We dig dig dig dig dig dig dig up everything in sight
We dig up diamonds by the score
A thousand rubies, sometimes more
But we don’t know what we dig ‘em for
We dig dig dig a-dig dig Read more
The family fund managed by George Soros bought up $2bn of MF Global’s eurozone government bonds after the broker’s collapse, according to the WSJ. MF Global had positioned $6.3bn of Italian, Spanish and other peripheral countries’ debt in a series of repo-to-maturity trades which eventually foundered. MF Global’s liquidators sold $4.8bn of the bonds in the days after its bankruptcy, with Soros purchasing $2bn of them below market price. Italian debt has since slightly recovered from its most distressed price levels.
Consumer price inflation in China steeply fell from 5.5 per cent in October to 4.2 per cent in November, the FT says. Data also showed growth in industrial production fell below to 12.4 per cent in November from a year earlier, substantially slower than the 13.2 per cent recorded in October. Growth in industrial output is now the slowest in two years, reports Reuters. With no let-up in the eurozone debt crisis, the Chinese economy is increasingly expected to post less than 9 per cent growth in 2012, for the first time since 2001.
For those of us of a certain age, the fiscal language looks to be copied and pasted from the original Stability and Growth Pact with a few bells and whistles added to imply that ‘this time we mean it.’ - Steven Englander, Citigroup
More to follow. Read more
… or at least to agree a date for the next summit.
The first day’s negotiations went on until 5am Brussels time and culminated in this statement from European leaders (click through to read)… Read more
Comment, analysis and other offerings from Friday’s FT,
Philip Stephens: Now the Franco-German question
Germany will have to learn leadership, and France followship. Both will find it a wrenching experience. The rules of the European game changed for ever with the reunification of Germany, says the FT’s Stephens. It has taken the euro crisis to spell out the brutal implications. One has to feel some sympathy for Angela Merkel. Germany’s chancellor has been excoriated in turn for absent and for oppressive leadership. At one moment she is said to be standing idly by while the euro burns, and at the next of issuing teutonic diktats about the terms of its survival. Germany, the rest of us have been reminded, has always been too big for Europe. The new German question asks whether Europe – whether it is the European Union or a more closely integrated eurozone – can find a new equilibrium now that Germany is so visibly the preponderant power. Read more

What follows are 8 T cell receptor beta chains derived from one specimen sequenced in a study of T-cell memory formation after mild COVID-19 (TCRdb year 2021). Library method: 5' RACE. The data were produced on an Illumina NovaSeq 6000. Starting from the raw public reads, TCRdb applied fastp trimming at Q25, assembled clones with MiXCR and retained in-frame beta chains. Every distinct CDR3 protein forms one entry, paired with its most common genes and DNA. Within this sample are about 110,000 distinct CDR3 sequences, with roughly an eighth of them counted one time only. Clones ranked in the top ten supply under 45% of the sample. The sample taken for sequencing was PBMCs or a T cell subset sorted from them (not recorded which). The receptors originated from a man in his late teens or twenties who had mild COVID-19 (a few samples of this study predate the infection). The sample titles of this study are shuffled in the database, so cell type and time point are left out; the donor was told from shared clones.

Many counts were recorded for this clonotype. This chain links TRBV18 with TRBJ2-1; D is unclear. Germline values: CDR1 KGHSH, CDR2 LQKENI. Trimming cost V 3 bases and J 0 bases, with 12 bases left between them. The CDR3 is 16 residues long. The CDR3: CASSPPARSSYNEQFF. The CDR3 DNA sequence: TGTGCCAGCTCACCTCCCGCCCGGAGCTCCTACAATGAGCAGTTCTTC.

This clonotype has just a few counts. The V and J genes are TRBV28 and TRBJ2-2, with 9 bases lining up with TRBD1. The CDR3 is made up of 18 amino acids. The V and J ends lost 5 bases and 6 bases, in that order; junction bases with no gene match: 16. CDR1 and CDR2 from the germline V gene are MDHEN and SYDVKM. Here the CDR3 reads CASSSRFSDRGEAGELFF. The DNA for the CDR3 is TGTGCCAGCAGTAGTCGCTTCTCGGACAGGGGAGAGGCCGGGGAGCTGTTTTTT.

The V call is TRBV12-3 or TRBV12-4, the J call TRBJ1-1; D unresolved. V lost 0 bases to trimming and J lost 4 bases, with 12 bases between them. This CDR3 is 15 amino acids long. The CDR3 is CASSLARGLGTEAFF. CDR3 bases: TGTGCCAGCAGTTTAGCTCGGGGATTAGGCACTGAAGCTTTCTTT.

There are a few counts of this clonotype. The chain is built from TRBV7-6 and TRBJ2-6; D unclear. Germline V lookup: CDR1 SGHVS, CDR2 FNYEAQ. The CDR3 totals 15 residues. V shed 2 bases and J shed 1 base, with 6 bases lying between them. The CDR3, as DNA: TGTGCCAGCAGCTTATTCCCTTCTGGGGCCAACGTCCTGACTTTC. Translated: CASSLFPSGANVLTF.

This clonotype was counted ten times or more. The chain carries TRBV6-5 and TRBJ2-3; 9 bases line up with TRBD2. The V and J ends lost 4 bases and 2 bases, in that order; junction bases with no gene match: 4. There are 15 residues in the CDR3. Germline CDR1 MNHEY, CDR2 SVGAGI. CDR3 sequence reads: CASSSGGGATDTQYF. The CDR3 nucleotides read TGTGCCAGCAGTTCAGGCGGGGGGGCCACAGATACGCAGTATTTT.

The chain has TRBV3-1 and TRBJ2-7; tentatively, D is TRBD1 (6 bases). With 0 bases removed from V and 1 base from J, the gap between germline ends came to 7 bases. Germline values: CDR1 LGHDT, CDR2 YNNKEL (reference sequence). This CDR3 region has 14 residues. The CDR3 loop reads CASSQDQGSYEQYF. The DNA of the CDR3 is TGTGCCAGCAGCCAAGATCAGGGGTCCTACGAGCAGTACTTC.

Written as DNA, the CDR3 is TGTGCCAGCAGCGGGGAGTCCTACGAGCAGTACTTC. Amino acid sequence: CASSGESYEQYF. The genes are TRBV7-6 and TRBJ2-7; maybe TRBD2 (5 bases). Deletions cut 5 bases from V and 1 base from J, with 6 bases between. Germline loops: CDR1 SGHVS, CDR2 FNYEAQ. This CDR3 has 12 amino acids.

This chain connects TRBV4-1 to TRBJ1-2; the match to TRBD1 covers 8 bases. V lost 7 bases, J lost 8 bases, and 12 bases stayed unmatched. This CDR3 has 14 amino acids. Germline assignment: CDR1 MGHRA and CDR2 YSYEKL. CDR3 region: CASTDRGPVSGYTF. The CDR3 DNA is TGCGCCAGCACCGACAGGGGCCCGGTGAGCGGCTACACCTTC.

Asian shares, commodities and the euro fell on Friday on growing doubts that European leaders could forge a credible plan to solve the eurozone’s debt crisis, says Reuters. Losses accelerated and the Australian dollar, a bellwether for investor appetite for risk, dived after EU diplomats said it had been agreed that a new permanent bailout fund would not have a banking license, meaning it would not be able to borrow from the ECB. MSCI’s broadest index of Asia Pacific shares outside Japan slid 2.2 per cent, led by the risk-sensitive materials sector, while Japan’s Nikkei stock average .N225 dropped 1.4 per cent. The euro hit a session low of $1.3318 after the update from EU diplomats, having recovered from a one-week low of $1.3289 touched the day before, while Wall Street stock futures dipping 0.3 per cent.
Nikkei 225 down -137.34 (-1.59%) at 8,527
Topix down -6.52 (-0.88%) at 738.59
Hang Seng down -501.89 (-2.63%) at 18,606
S&P 500 down -26.66 (-2.11%) at 1,234
DJIA down -198.67 (-1.63%) at 11,998
Nasdaq down -52.83 (-1.99%) at 2,596 Read more
The president of the European Council said Friday that a new intergovernmental treaty meant to save the single currency will include the 17 eurozone states plus six other EU countries – but not all 27 EU members, reports AP, and the bloc’s permanent bail-out fund was capped at €500bn, after talks in Brussels that went well into Friday morning. German Chancellor Angela Merkel praised the plan, saying ”I have always said, the 17 states of the eurogroup have to regain credibility,” she said. “And I believe with today’s decisions this can and will be achieved.” Herman Van Rompuy, president of the European Council, said the countries would provide up to €200bn in extra resources to the IMF. French President Nicolas Sarkozy said early Friday he would have preferred a treaty among all EU members, but that was not possible because the British proposed that they be exempted from certain financial regulations. “What is on offer isn’t in Britain’s interest so I didn’t agree,” said British prime minister David Cameron, according to the BBC on Twitter. Reuters says the EU leaders decided that the currency bloc’s future permanent bailout fund, the ESM, would be capped at €500bn at Germany’s insistence. It will also not get a banking license, which would have allowed it to draw on ECB funds to increase its firepower, another move Germany objected to. However AP also reports Mr Sarkozy also said two bailout funds would be managed by the ECB, though the details still need to be worked out.